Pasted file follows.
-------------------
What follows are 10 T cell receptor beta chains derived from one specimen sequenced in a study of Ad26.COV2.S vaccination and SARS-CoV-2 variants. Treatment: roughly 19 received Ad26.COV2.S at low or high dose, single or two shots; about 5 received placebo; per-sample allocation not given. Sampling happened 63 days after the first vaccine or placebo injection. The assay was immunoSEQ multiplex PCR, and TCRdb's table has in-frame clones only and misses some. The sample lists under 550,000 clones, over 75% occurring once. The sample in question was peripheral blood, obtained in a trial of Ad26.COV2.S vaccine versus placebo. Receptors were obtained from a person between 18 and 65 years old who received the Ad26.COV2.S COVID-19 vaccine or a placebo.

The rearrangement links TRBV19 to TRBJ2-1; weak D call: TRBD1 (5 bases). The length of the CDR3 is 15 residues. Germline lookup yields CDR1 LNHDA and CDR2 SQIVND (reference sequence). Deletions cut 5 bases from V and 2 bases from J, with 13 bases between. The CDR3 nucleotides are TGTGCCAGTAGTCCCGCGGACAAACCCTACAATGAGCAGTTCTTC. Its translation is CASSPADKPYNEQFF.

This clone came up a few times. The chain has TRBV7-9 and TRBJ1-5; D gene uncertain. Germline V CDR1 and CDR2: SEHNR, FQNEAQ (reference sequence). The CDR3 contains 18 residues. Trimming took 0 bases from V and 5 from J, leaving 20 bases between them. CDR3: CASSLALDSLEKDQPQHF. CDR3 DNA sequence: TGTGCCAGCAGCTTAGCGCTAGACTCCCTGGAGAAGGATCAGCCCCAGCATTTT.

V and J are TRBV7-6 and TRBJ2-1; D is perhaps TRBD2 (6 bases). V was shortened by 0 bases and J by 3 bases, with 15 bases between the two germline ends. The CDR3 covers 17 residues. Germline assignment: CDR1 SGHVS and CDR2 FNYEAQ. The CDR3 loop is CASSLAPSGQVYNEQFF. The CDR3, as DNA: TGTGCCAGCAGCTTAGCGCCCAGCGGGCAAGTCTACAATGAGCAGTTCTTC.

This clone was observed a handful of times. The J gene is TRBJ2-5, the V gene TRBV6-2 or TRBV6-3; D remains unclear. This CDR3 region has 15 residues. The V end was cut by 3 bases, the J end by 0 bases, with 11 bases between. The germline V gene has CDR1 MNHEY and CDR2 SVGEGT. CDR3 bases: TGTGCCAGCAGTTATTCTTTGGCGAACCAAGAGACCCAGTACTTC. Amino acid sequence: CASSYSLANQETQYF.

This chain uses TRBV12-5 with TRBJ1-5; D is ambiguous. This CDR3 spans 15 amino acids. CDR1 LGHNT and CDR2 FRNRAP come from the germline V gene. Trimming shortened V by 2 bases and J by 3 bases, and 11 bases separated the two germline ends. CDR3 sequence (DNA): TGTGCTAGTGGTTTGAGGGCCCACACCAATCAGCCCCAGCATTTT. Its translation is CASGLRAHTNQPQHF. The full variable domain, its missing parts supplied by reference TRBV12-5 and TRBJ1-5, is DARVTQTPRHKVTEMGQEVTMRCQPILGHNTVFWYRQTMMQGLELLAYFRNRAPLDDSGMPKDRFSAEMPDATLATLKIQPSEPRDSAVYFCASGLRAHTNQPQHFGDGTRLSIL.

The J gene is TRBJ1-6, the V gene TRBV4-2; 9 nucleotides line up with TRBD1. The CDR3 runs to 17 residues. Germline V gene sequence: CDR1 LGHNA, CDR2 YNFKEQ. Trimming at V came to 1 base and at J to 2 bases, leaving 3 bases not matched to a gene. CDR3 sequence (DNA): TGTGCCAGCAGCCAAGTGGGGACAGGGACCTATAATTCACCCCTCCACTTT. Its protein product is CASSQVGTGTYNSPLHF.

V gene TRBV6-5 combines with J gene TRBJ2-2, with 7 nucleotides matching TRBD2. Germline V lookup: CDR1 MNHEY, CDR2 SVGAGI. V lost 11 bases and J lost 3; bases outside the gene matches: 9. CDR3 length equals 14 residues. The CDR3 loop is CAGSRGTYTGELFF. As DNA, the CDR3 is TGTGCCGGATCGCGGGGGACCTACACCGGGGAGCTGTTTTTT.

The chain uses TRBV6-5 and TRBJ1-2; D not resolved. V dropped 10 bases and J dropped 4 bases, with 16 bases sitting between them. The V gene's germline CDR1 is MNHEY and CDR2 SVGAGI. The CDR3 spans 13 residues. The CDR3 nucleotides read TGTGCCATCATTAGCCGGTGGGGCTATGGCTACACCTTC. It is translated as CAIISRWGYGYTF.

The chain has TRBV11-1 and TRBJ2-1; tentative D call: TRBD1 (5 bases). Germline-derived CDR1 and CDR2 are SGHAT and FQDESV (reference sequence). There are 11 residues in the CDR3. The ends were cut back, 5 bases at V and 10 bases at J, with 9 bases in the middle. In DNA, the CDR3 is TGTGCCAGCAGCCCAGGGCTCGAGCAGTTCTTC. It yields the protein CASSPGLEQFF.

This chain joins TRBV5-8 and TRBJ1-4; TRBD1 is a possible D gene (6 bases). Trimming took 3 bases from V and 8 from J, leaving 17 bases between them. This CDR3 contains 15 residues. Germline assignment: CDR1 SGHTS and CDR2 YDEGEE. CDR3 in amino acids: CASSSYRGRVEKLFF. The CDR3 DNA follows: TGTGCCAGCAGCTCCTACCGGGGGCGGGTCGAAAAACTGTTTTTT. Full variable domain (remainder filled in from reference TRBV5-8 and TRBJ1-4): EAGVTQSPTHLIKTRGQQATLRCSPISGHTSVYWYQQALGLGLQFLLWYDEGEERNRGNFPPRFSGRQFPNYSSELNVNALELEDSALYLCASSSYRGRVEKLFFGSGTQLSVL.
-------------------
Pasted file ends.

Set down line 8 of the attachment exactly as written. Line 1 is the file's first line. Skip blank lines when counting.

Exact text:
V gene TRBV6-5 combines with J gene TRBJ2-2, with 7 nucleotides matching TRBD2. Germline V lookup: CDR1 MNHEY, CDR2 SVGAGI. V lost 11 bases and J lost 3; bases outside the gene matches: 9. CDR3 length equals 14 residues. The CDR3 loop is CAGSRGTYTGELFF. As DNA, the CDR3 is TGTGCCGGATCGCGGGGGACCTACACCGGGGAGCTGTTTTTT.